The best thing about Tansen is getting out of it to explore the outlying hill country and Magar villages, where people still greet visitors with delighted smiles and the full palms-together namaste. The paths around Tansen all pass through farmland and are heavily used by villagers, so it’s fairly easy to find your way with just enough Nepali to ask directions. You may prefer to take a guide – ask your innkeeper – or the excellent maps provided by the GETUP Palpa information service. Numerous other hikes are possible from Tansen, including taking the old trading route to Butwal, which passes the ruins of the old Sen palace at Nuwakot in one long day’s walking (the path is not well maintained these days, though, so you’d need a guide). You can also follow the airy ridge-line east of Srinagar Hill through Bagnaskot to Arya Bhanjyang (11km; 2–3hr), on the Siddhartha Highway – where you can pick up transport back to town; on clear days you can see the Himalayas along the way.
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The most rewarding day-trip from Tansen is to RANI GHAT, the site of a fantastically derelict palace set atop a rocky outcrop overlooking the turquoise Kali Gandaki. Rani Ghat is the site of occasional cremations, and has a couple of chiya pasal that offer basic food and lodging, but the main attraction is the porticoed, columned and romantically crumbling palace of Rani Durbar. It was built in the late nineteenth century by a Rana commander, Khadga Shamsher, who was exiled to Palpa after a failed coup against his brother, and feels like a place of melancholy isolation. You get a great view of it from the distressingly long (222m) suspension bridge that crosses the river here – the second longest in Nepal. At the time of writing, a resort was being built on the far side; otherwise, if you need to stay overnight, head for the one very simple lodge with a couple of beds, immediately below the palace.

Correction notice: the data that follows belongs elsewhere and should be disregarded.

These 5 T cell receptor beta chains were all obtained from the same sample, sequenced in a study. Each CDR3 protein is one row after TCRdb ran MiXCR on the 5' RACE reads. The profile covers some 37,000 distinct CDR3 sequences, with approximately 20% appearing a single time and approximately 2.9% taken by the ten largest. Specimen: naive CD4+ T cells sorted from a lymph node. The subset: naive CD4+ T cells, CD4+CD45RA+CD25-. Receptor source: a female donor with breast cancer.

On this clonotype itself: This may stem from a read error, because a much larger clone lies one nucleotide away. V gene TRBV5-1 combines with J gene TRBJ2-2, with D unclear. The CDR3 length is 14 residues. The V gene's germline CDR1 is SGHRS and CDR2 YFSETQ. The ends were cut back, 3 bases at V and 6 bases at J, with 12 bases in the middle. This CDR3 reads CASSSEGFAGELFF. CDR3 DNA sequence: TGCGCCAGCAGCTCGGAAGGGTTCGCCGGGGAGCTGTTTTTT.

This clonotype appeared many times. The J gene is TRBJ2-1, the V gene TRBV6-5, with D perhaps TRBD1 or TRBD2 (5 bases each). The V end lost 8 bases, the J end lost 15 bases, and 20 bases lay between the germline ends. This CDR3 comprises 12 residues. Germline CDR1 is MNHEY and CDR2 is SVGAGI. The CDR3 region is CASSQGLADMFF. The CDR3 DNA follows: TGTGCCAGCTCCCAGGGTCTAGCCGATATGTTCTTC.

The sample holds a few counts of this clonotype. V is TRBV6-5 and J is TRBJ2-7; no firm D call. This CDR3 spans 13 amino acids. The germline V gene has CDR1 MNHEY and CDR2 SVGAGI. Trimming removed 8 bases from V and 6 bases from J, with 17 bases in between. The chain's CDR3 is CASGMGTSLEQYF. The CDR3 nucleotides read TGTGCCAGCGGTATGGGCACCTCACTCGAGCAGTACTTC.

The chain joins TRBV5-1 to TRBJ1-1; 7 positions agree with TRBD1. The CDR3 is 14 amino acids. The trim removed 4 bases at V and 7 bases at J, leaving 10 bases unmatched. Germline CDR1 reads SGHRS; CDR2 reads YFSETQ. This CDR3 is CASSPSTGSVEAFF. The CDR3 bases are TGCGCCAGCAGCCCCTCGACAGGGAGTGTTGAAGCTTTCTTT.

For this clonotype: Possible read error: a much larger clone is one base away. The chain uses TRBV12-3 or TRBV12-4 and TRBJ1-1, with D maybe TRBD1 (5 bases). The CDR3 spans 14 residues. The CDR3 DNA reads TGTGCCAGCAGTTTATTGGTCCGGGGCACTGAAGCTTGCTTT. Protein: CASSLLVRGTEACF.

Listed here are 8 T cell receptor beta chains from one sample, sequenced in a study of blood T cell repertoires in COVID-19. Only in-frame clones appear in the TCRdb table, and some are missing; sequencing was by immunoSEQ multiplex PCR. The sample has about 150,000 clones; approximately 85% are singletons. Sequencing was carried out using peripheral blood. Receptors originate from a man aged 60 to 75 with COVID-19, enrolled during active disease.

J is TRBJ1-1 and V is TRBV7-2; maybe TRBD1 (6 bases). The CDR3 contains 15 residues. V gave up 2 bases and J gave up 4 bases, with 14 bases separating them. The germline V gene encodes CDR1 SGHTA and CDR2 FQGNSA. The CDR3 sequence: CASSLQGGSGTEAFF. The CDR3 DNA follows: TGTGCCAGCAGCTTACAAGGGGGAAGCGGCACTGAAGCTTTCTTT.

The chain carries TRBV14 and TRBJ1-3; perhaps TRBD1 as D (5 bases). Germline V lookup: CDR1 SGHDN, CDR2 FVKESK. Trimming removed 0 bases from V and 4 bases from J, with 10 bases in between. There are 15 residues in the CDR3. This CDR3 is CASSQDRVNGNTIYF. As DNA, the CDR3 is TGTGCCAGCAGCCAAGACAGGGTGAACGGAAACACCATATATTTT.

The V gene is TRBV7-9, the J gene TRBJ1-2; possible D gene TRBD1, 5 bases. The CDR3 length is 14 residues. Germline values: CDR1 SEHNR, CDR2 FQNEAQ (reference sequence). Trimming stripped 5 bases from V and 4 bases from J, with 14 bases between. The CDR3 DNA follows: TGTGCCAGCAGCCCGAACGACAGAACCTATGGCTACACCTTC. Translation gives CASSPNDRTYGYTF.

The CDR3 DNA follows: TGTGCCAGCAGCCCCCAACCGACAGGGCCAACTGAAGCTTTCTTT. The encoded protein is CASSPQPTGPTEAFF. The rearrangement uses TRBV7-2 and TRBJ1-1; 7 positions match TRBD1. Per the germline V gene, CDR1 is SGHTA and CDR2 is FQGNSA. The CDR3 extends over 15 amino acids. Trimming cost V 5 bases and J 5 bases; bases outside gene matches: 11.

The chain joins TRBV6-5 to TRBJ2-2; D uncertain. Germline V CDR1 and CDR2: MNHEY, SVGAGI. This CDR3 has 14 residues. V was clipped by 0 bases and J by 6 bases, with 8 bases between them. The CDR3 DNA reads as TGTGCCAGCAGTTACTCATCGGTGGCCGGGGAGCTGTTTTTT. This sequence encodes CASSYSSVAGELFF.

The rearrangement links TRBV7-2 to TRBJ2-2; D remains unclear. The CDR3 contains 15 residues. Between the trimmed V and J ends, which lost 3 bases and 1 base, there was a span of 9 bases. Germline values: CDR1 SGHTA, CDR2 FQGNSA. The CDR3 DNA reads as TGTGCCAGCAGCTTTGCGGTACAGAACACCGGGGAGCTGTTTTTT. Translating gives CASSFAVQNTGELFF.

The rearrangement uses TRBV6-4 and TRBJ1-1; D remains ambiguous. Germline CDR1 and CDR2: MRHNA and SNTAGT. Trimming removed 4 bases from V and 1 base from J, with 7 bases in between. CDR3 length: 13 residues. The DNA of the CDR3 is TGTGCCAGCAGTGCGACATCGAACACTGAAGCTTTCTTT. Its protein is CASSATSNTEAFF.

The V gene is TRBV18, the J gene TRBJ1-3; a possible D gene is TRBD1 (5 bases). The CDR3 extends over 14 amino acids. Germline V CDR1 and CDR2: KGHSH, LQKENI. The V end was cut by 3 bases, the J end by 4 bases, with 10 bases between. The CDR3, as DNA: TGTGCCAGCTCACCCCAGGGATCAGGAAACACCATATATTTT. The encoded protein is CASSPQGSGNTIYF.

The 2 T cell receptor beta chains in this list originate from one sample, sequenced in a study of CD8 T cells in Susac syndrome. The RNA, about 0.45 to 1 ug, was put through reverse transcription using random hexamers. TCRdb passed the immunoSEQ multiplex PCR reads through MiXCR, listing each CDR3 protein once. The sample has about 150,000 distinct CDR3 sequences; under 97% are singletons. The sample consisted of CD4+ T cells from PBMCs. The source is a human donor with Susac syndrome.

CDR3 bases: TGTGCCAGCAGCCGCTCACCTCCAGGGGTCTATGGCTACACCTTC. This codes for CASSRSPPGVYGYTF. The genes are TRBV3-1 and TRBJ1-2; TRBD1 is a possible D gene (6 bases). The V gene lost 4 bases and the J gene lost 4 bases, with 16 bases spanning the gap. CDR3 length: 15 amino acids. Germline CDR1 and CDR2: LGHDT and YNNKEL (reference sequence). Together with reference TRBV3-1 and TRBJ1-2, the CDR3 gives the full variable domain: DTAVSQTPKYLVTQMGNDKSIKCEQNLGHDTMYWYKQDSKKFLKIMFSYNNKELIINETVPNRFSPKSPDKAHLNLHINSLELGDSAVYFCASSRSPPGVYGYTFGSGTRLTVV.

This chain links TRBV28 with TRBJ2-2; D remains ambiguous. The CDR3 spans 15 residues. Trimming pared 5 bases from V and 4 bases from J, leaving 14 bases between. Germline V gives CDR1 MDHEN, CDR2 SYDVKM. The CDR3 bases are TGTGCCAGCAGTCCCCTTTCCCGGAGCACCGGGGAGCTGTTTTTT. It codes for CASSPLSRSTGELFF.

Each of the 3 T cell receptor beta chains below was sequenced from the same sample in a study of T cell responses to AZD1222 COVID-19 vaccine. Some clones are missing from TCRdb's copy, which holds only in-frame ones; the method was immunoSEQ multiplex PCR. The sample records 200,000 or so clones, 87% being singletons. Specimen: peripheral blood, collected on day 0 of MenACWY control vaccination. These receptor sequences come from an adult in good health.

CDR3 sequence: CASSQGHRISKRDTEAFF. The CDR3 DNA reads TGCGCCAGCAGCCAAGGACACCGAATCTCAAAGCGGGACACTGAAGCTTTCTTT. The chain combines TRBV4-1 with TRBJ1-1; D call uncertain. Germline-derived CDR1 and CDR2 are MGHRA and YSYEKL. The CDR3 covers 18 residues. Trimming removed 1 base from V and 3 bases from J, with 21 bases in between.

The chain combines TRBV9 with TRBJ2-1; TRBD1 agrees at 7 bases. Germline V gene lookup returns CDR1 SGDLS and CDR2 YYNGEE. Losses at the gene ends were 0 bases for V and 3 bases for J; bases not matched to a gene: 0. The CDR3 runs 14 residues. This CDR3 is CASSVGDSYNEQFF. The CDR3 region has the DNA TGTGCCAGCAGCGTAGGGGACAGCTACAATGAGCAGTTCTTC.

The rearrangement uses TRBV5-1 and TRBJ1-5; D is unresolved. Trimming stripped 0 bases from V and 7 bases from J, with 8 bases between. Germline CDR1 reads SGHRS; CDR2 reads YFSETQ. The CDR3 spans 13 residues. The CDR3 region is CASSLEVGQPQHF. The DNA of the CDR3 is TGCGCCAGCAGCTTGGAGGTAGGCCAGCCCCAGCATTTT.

The hike to Rani Ghat
To get to Rani Ghat, you can hire transport on a dirt road (via Chandi Bhanjyang and Baugha Gumha), but at the time of writing it still stopped ninety minutes’ walk short, at Chherlung. In any case, the 14km (4–7hr) hike is superb. The route begins at Kailash Nagar, on the ridge just beside Hotel Srinagar, and descends a ridge before following the sometimes jungly Barangdi valley (bring a torch if you want to visit the narrow, stalactite-hung Siddha Gupha cave, beyond Aule, about a third of the way along) to the Kali Gandaki. You can make a longer circuit walk (22km; 7–9hr) by heading out via Gorkhekot, on the Srinagar ridge a short way east of town (you can get there from a path leading behind the United Mission Hospital), and descending through an immensely satisfying landscape of farmland, trailside hamlets and sections of airy ridge, before the final switchback down to the Kali Gandaki and Rani Ghat.